The Supreme Court handed down a unanimous decision in favor of digital privacy Wednesday that says police generally need a search warrant to examine an arrested person’s cell phone.
Chief Justice John Roberts wrote a sweeping opinion, stating that digital devices contain collections of potentially sensitive information. The Court rejected arguments that searching a cellphone is akin to examining anything else officers might find on someone they arrest.
“Modern cell phones, as a category, implicate privacy concerns far beyond those implicated by the search of a cigarette pack, a wallet, or a purse,” Roberts wrote.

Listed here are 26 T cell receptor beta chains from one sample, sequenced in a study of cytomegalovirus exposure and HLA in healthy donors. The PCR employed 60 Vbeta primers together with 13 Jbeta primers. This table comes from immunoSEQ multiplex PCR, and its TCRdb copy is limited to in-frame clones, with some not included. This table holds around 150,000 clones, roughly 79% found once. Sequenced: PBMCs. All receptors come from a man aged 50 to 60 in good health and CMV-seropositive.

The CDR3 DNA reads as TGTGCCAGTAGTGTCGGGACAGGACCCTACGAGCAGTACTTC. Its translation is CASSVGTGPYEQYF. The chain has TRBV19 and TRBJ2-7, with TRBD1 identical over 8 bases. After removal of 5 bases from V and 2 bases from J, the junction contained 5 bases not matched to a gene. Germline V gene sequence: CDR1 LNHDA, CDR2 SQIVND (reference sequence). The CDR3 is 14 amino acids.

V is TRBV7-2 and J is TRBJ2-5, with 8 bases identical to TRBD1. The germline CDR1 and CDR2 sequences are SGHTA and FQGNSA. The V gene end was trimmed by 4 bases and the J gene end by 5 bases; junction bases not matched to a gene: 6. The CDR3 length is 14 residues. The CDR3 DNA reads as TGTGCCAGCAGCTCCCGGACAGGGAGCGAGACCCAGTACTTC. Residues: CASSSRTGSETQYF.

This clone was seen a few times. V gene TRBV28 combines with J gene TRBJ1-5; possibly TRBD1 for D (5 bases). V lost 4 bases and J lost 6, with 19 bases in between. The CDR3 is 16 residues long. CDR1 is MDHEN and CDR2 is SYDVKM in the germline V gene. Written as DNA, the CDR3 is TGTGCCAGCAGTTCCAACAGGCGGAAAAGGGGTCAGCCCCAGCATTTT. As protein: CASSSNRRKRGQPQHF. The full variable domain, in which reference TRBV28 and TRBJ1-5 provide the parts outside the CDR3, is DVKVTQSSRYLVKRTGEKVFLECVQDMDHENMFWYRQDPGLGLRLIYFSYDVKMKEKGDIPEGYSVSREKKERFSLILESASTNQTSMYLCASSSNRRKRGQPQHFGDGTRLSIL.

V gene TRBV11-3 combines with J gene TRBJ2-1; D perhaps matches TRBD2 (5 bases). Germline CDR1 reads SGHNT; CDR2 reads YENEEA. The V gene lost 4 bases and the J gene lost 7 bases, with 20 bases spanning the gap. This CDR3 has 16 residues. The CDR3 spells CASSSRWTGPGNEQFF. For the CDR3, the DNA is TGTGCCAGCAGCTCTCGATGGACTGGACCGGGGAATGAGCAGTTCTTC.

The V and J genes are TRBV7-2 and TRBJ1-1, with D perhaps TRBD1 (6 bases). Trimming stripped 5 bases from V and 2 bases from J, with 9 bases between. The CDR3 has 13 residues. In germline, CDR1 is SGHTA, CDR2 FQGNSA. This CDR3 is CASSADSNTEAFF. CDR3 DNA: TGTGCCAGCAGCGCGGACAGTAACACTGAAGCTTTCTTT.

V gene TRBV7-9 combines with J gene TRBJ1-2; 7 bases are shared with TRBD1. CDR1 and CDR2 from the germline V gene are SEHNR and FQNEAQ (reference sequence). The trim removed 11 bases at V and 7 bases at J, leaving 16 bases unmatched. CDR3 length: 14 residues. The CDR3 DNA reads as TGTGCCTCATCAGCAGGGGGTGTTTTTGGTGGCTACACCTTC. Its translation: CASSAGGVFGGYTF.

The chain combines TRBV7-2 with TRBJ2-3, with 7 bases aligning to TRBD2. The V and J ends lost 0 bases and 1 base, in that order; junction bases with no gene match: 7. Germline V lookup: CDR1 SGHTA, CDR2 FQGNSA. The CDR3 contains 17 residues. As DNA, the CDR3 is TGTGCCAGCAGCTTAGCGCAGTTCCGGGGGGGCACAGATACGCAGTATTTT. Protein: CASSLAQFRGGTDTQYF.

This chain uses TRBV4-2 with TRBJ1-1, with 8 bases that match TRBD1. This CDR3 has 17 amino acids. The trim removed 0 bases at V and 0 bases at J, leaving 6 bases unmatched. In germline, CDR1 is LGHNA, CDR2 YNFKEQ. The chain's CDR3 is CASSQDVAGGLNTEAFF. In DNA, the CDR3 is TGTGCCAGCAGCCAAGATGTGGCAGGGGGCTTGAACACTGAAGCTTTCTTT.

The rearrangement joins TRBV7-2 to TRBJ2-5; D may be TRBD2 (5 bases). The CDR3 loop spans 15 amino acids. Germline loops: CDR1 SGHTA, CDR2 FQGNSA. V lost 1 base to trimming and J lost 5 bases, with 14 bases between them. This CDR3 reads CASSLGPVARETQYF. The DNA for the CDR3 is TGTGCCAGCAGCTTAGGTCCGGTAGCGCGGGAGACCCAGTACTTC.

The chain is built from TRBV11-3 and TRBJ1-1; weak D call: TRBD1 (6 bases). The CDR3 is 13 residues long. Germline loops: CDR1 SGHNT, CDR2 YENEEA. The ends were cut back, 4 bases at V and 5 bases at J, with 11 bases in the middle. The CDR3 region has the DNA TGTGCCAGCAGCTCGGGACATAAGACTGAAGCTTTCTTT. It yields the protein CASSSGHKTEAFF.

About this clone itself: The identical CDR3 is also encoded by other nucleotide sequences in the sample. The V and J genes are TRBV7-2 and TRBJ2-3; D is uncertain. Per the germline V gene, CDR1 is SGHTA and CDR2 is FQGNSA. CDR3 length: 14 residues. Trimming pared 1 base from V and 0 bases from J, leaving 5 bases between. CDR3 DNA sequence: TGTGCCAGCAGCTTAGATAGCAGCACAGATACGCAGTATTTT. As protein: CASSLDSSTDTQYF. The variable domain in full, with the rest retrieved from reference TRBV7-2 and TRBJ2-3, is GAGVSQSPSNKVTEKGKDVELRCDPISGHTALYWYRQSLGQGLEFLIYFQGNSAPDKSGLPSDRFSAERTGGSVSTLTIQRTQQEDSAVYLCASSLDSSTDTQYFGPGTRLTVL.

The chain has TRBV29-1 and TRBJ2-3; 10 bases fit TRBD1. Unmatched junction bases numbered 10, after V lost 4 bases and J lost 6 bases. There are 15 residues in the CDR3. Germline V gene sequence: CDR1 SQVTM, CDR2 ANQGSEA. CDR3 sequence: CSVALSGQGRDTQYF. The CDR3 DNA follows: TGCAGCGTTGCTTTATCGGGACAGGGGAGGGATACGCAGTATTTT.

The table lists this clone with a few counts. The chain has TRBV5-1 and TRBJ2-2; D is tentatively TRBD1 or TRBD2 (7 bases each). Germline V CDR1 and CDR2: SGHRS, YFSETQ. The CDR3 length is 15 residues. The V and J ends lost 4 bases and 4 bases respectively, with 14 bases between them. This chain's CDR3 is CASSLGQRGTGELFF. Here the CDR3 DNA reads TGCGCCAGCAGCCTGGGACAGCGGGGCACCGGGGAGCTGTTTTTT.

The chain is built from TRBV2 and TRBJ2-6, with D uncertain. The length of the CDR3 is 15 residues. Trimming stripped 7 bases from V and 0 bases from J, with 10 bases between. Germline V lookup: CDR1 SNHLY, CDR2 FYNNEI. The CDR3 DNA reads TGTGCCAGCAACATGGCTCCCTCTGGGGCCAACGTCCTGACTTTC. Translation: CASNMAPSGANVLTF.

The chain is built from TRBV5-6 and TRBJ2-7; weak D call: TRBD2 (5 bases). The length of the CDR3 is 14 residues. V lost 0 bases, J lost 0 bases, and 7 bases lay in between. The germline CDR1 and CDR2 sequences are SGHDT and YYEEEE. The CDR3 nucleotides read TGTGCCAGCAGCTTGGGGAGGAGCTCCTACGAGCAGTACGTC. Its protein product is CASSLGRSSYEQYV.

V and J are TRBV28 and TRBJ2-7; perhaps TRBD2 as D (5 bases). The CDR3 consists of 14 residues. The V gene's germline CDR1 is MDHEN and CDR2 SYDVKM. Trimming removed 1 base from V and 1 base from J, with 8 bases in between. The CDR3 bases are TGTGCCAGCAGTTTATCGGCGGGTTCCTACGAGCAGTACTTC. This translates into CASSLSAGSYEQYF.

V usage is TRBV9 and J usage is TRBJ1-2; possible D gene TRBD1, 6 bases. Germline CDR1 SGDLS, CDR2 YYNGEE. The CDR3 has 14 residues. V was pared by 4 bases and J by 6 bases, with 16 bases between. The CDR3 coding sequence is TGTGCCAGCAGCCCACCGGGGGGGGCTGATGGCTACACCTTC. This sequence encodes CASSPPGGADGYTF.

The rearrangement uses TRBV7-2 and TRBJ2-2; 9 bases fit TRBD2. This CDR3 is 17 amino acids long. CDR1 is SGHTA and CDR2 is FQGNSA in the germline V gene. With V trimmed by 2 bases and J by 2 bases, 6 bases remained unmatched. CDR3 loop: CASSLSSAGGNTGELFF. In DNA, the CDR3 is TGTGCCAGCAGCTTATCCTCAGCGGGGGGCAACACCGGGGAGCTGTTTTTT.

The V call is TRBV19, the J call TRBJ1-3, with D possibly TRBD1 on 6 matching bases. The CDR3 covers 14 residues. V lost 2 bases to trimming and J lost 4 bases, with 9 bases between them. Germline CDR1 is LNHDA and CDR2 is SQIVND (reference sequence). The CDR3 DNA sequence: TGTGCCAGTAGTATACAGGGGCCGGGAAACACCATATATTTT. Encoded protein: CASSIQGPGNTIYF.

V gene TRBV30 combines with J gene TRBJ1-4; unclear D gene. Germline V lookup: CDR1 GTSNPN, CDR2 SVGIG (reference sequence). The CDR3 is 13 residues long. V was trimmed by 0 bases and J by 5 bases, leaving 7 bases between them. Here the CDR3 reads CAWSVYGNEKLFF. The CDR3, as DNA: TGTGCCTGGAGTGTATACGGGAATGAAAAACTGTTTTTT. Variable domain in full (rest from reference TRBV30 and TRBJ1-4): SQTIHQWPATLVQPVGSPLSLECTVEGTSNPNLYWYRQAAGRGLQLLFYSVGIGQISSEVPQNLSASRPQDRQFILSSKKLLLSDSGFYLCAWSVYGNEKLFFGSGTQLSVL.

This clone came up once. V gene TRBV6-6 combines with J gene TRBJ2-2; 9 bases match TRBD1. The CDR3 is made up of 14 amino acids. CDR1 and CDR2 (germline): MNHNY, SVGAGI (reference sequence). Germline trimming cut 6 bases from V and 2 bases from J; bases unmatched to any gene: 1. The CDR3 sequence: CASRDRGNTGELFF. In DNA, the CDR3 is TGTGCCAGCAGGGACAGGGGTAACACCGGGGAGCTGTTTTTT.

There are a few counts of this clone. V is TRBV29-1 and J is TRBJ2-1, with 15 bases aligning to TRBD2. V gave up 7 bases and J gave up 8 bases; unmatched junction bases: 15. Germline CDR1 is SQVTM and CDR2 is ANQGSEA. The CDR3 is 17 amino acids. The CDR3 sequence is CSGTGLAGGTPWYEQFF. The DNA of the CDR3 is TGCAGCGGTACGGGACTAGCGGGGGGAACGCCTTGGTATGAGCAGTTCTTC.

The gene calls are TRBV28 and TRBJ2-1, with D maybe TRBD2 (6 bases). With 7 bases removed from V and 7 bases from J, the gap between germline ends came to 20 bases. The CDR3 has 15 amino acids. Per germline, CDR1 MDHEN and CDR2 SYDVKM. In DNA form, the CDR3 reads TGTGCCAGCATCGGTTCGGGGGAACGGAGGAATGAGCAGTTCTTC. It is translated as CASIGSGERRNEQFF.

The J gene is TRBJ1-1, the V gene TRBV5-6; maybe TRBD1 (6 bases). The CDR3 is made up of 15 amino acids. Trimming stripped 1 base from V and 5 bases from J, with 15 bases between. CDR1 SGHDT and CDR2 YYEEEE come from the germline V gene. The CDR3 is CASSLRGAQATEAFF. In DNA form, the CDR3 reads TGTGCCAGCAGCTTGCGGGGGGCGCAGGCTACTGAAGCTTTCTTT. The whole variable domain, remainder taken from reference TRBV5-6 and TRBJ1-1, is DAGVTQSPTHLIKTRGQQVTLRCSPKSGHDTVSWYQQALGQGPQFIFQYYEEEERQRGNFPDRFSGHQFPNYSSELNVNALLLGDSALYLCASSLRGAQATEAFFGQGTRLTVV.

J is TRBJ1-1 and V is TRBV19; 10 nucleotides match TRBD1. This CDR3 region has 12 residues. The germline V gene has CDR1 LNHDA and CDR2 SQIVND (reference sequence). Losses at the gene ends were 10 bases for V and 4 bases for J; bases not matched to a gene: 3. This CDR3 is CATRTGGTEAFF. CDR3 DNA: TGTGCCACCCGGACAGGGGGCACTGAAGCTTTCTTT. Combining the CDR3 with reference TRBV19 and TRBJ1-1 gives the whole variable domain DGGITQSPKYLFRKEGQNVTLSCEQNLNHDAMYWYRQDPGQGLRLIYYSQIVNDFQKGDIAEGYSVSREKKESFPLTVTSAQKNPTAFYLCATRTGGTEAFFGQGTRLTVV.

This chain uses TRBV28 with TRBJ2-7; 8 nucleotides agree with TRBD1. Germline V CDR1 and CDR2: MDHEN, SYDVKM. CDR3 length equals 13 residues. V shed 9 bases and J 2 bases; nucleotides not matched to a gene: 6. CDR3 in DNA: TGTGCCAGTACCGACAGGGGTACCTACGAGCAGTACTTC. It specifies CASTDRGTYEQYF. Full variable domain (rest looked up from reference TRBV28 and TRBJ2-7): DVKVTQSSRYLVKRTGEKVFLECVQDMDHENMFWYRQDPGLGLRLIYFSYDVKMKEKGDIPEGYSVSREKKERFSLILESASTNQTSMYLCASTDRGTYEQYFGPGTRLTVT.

The opinion still allows police to search cell phones without warrants under “exigent circumstances.” This includes “ticking-bomb scenarios” or instances when there’s reason to believe evidence is going to be destroyed.